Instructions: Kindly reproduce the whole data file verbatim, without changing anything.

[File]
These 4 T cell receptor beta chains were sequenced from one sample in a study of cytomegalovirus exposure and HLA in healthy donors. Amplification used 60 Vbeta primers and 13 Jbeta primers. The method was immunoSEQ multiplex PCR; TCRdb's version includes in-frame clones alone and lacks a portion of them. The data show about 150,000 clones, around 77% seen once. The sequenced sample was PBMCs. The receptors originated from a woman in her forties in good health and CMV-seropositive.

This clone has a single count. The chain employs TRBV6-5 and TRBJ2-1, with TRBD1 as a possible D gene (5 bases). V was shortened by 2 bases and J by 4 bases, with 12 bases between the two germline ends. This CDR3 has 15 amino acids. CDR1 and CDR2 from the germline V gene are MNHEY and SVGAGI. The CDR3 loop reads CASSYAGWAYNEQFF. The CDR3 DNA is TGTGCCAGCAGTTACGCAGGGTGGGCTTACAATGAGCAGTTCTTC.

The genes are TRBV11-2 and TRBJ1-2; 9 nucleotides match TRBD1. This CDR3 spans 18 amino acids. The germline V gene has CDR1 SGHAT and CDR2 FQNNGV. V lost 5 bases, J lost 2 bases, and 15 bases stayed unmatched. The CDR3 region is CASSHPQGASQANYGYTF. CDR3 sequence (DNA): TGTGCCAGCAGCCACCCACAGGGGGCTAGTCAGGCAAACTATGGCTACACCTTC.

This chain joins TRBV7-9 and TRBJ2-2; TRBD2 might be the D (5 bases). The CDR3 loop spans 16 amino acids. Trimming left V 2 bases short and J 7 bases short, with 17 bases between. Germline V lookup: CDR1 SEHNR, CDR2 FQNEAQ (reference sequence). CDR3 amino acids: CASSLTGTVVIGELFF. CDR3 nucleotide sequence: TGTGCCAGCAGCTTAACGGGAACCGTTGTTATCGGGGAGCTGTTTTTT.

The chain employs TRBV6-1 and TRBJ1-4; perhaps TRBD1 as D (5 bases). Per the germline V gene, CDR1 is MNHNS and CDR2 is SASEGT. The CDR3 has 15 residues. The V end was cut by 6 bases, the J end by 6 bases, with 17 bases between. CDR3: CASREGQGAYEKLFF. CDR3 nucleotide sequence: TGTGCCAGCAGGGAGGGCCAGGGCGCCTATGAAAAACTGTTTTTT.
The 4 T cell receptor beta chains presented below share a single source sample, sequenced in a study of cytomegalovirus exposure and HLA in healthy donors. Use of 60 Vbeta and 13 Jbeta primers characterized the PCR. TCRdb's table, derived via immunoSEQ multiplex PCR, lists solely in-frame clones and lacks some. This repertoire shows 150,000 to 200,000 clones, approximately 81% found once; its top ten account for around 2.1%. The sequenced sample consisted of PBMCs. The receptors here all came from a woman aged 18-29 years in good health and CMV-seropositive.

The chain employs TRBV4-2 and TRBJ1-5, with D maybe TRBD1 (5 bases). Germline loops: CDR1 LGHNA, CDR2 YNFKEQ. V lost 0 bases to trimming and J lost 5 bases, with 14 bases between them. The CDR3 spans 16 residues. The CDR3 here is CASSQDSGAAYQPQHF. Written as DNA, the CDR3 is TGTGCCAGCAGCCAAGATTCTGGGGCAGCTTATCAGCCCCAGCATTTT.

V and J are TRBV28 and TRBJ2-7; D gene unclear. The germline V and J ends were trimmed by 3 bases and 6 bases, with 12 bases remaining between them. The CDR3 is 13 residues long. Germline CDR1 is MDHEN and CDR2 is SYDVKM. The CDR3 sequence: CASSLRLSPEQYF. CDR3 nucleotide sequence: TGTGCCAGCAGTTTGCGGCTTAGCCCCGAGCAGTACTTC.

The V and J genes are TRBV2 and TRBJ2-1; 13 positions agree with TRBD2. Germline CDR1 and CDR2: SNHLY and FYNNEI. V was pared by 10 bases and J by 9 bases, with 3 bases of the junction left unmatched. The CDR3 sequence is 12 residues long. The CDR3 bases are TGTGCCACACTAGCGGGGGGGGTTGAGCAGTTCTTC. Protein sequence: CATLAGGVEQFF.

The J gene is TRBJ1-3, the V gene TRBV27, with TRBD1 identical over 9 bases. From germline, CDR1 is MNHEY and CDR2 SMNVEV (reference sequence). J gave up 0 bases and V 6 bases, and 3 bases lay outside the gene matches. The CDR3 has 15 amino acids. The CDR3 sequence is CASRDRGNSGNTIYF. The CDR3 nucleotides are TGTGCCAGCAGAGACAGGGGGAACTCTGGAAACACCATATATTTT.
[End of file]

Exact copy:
These 4 T cell receptor beta chains were sequenced from one sample in a study of cytomegalovirus exposure and HLA in healthy donors. Amplification used 60 Vbeta primers and 13 Jbeta primers. The method was immunoSEQ multiplex PCR; TCRdb's version includes in-frame clones alone and lacks a portion of them. The data show about 150,000 clones, around 77% seen once. The sequenced sample was PBMCs. The receptors originated from a woman in her forties in good health and CMV-seropositive.

This clone has a single count. The chain employs TRBV6-5 and TRBJ2-1, with TRBD1 as a possible D gene (5 bases). V was shortened by 2 bases and J by 4 bases, with 12 bases between the two germline ends. This CDR3 has 15 amino acids. CDR1 and CDR2 from the germline V gene are MNHEY and SVGAGI. The CDR3 loop reads CASSYAGWAYNEQFF. The CDR3 DNA is TGTGCCAGCAGTTACGCAGGGTGGGCTTACAATGAGCAGTTCTTC.

The genes are TRBV11-2 and TRBJ1-2; 9 nucleotides match TRBD1. This CDR3 spans 18 amino acids. The germline V gene has CDR1 SGHAT and CDR2 FQNNGV. V lost 5 bases, J lost 2 bases, and 15 bases stayed unmatched. The CDR3 region is CASSHPQGASQANYGYTF. CDR3 sequence (DNA): TGTGCCAGCAGCCACCCACAGGGGGCTAGTCAGGCAAACTATGGCTACACCTTC.

This chain joins TRBV7-9 and TRBJ2-2; TRBD2 might be the D (5 bases). The CDR3 loop spans 16 amino acids. Trimming left V 2 bases short and J 7 bases short, with 17 bases between. Germline V lookup: CDR1 SEHNR, CDR2 FQNEAQ (reference sequence). CDR3 amino acids: CASSLTGTVVIGELFF. CDR3 nucleotide sequence: TGTGCCAGCAGCTTAACGGGAACCGTTGTTATCGGGGAGCTGTTTTTT.

The chain employs TRBV6-1 and TRBJ1-4; perhaps TRBD1 as D (5 bases). Per the germline V gene, CDR1 is MNHNS and CDR2 is SASEGT. The CDR3 has 15 residues. The V end was cut by 6 bases, the J end by 6 bases, with 17 bases between. CDR3: CASREGQGAYEKLFF. CDR3 nucleotide sequence: TGTGCCAGCAGGGAGGGCCAGGGCGCCTATGAAAAACTGTTTTTT.
The 4 T cell receptor beta chains presented below share a single source sample, sequenced in a study of cytomegalovirus exposure and HLA in healthy donors. Use of 60 Vbeta and 13 Jbeta primers characterized the PCR. TCRdb's table, derived via immunoSEQ multiplex PCR, lists solely in-frame clones and lacks some. This repertoire shows 150,000 to 200,000 clones, approximately 81% found once; its top ten account for around 2.1%. The sequenced sample consisted of PBMCs. The receptors here all came from a woman aged 18-29 years in good health and CMV-seropositive.

The chain employs TRBV4-2 and TRBJ1-5, with D maybe TRBD1 (5 bases). Germline loops: CDR1 LGHNA, CDR2 YNFKEQ. V lost 0 bases to trimming and J lost 5 bases, with 14 bases between them. The CDR3 spans 16 residues. The CDR3 here is CASSQDSGAAYQPQHF. Written as DNA, the CDR3 is TGTGCCAGCAGCCAAGATTCTGGGGCAGCTTATCAGCCCCAGCATTTT.

V and J are TRBV28 and TRBJ2-7; D gene unclear. The germline V and J ends were trimmed by 3 bases and 6 bases, with 12 bases remaining between them. The CDR3 is 13 residues long. Germline CDR1 is MDHEN and CDR2 is SYDVKM. The CDR3 sequence: CASSLRLSPEQYF. CDR3 nucleotide sequence: TGTGCCAGCAGTTTGCGGCTTAGCCCCGAGCAGTACTTC.

The V and J genes are TRBV2 and TRBJ2-1; 13 positions agree with TRBD2. Germline CDR1 and CDR2: SNHLY and FYNNEI. V was pared by 10 bases and J by 9 bases, with 3 bases of the junction left unmatched. The CDR3 sequence is 12 residues long. The CDR3 bases are TGTGCCACACTAGCGGGGGGGGTTGAGCAGTTCTTC. Protein sequence: CATLAGGVEQFF.

The J gene is TRBJ1-3, the V gene TRBV27, with TRBD1 identical over 9 bases. From germline, CDR1 is MNHEY and CDR2 SMNVEV (reference sequence). J gave up 0 bases and V 6 bases, and 3 bases lay outside the gene matches. The CDR3 has 15 amino acids. The CDR3 sequence is CASRDRGNSGNTIYF. The CDR3 nucleotides are TGTGCCAGCAGAGACAGGGGGAACTCTGGAAACACCATATATTTT.